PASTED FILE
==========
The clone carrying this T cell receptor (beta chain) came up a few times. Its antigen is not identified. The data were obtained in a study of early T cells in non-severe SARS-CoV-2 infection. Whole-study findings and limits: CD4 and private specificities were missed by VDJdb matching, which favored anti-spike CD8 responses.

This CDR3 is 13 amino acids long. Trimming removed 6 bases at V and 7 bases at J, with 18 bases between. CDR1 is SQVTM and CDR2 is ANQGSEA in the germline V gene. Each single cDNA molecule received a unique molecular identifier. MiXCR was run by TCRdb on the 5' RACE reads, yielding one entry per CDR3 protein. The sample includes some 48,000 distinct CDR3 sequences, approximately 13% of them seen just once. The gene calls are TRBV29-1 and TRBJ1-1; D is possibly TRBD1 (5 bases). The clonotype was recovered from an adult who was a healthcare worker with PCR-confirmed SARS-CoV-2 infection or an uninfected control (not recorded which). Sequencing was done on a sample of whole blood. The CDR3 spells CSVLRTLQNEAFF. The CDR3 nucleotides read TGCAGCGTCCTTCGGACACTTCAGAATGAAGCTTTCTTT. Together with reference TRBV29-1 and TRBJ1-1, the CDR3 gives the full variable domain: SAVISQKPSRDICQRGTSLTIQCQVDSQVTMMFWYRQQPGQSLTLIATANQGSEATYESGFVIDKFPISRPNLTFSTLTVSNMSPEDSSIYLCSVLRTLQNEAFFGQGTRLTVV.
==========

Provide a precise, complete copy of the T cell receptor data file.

The clone carrying this T cell receptor (beta chain) came up a few times. Its antigen is not identified. The data were obtained in a study of early T cells in non-severe SARS-CoV-2 infection. Whole-study findings and limits: CD4 and private specificities were missed by VDJdb matching, which favored anti-spike CD8 responses.

This CDR3 is 13 amino acids long. Trimming removed 6 bases at V and 7 bases at J, with 18 bases between. CDR1 is SQVTM and CDR2 is ANQGSEA in the germline V gene. Each single cDNA molecule received a unique molecular identifier. MiXCR was run by TCRdb on the 5' RACE reads, yielding one entry per CDR3 protein. The sample includes some 48,000 distinct CDR3 sequences, approximately 13% of them seen just once. The gene calls are TRBV29-1 and TRBJ1-1; D is possibly TRBD1 (5 bases). The clonotype was recovered from an adult who was a healthcare worker with PCR-confirmed SARS-CoV-2 infection or an uninfected control (not recorded which). Sequencing was done on a sample of whole blood. The CDR3 spells CSVLRTLQNEAFF. The CDR3 nucleotides read TGCAGCGTCCTTCGGACACTTCAGAATGAAGCTTTCTTT. Together with reference TRBV29-1 and TRBJ1-1, the CDR3 gives the full variable domain: SAVISQKPSRDICQRGTSLTIQCQVDSQVTMMFWYRQQPGQSLTLIATANQGSEATYESGFVIDKFPISRPNLTFSTLTVSNMSPEDSSIYLCSVLRTLQNEAFFGQGTRLTVV.